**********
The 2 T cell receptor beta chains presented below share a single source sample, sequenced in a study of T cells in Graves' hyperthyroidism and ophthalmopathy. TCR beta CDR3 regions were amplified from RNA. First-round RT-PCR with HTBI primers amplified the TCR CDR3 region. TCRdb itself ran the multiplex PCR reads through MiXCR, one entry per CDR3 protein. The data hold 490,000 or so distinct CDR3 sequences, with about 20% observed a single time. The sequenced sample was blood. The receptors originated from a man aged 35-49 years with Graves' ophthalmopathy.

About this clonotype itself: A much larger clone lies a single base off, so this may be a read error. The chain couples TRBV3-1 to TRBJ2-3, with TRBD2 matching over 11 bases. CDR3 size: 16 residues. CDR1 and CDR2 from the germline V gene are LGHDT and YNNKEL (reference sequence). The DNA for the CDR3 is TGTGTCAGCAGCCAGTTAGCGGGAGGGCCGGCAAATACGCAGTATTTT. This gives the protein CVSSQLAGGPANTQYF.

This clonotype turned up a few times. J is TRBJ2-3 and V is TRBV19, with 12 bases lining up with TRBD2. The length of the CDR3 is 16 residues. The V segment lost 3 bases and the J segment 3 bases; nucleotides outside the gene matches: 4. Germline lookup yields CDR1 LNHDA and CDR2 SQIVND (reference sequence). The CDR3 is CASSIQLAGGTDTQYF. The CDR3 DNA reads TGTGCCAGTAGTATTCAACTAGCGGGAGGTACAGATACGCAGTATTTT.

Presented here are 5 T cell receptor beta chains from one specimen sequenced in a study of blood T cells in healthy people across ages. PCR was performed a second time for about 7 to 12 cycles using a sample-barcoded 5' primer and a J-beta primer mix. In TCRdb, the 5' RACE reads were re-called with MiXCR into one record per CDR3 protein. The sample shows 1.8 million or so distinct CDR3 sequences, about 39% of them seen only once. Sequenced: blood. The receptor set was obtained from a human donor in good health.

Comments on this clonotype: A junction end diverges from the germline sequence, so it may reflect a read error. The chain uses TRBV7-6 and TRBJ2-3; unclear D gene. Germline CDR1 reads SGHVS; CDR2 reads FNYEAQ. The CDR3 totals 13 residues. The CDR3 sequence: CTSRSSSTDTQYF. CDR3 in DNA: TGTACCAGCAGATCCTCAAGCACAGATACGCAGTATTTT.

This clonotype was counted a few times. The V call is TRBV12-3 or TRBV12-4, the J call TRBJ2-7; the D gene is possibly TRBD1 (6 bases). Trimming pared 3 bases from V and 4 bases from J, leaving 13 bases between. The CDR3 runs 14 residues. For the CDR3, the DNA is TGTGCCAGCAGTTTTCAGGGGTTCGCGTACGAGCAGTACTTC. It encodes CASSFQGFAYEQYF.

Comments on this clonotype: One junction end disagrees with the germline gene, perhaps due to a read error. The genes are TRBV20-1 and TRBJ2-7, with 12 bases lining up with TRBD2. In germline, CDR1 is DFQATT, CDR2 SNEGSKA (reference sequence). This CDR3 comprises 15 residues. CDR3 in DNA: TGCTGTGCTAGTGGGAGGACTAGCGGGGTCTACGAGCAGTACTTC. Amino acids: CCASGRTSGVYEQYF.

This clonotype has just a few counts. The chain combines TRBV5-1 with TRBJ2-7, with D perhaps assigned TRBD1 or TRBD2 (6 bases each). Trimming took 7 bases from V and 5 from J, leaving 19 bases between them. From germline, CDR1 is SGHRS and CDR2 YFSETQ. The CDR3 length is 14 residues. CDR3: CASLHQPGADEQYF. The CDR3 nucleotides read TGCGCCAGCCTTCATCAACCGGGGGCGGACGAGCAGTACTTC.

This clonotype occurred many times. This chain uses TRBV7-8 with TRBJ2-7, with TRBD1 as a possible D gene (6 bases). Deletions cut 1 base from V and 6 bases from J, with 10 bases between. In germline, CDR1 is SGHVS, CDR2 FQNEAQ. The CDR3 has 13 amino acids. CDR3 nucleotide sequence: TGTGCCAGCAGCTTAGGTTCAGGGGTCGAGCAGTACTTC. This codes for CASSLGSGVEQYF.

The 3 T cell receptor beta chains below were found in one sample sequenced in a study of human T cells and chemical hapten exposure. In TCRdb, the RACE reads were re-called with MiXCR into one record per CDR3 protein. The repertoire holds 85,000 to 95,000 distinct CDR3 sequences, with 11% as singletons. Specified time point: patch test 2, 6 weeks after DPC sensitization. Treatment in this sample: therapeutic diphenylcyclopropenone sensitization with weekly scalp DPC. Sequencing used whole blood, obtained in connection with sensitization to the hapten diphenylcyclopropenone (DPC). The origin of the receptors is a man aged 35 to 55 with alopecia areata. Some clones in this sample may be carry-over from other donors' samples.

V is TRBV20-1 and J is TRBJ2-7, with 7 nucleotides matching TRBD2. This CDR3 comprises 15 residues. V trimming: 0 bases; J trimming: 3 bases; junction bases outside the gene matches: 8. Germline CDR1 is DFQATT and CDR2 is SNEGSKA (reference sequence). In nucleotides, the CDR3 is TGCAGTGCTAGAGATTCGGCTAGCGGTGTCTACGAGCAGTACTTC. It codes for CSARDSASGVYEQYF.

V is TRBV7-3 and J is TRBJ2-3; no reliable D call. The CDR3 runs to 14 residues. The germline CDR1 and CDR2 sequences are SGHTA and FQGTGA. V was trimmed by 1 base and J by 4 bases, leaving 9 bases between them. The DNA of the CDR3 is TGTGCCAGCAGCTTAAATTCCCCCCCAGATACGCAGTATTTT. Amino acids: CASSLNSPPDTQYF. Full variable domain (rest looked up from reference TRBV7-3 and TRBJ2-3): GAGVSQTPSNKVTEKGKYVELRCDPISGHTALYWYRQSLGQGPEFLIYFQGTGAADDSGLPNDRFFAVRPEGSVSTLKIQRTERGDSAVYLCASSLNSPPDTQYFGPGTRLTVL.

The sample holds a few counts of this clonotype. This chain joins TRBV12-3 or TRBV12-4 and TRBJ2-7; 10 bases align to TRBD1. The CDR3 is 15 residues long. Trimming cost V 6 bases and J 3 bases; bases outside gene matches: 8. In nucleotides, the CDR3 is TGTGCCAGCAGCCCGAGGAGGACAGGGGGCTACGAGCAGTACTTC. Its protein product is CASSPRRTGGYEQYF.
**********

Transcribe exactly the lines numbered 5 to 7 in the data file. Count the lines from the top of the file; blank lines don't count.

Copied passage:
Comments on this clonotype: A junction end diverges from the germline sequence, so it may reflect a read error. The chain uses TRBV7-6 and TRBJ2-3; unclear D gene. Germline CDR1 reads SGHVS; CDR2 reads FNYEAQ. The CDR3 totals 13 residues. The CDR3 sequence: CTSRSSSTDTQYF. CDR3 in DNA: TGTACCAGCAGATCCTCAAGCACAGATACGCAGTATTTT.

This clonotype was counted a few times. The V call is TRBV12-3 or TRBV12-4, the J call TRBJ2-7; the D gene is possibly TRBD1 (6 bases). Trimming pared 3 bases from V and 4 bases from J, leaving 13 bases between. The CDR3 runs 14 residues. For the CDR3, the DNA is TGTGCCAGCAGTTTTCAGGGGTTCGCGTACGAGCAGTACTTC. It encodes CASSFQGFAYEQYF.

Comments on this clonotype: One junction end disagrees with the germline gene, perhaps due to a read error. The genes are TRBV20-1 and TRBJ2-7, with 12 bases lining up with TRBD2. In germline, CDR1 is DFQATT, CDR2 SNEGSKA (reference sequence). This CDR3 comprises 15 residues. CDR3 in DNA: TGCTGTGCTAGTGGGAGGACTAGCGGGGTCTACGAGCAGTACTTC. Amino acids: CCASGRTSGVYEQYF.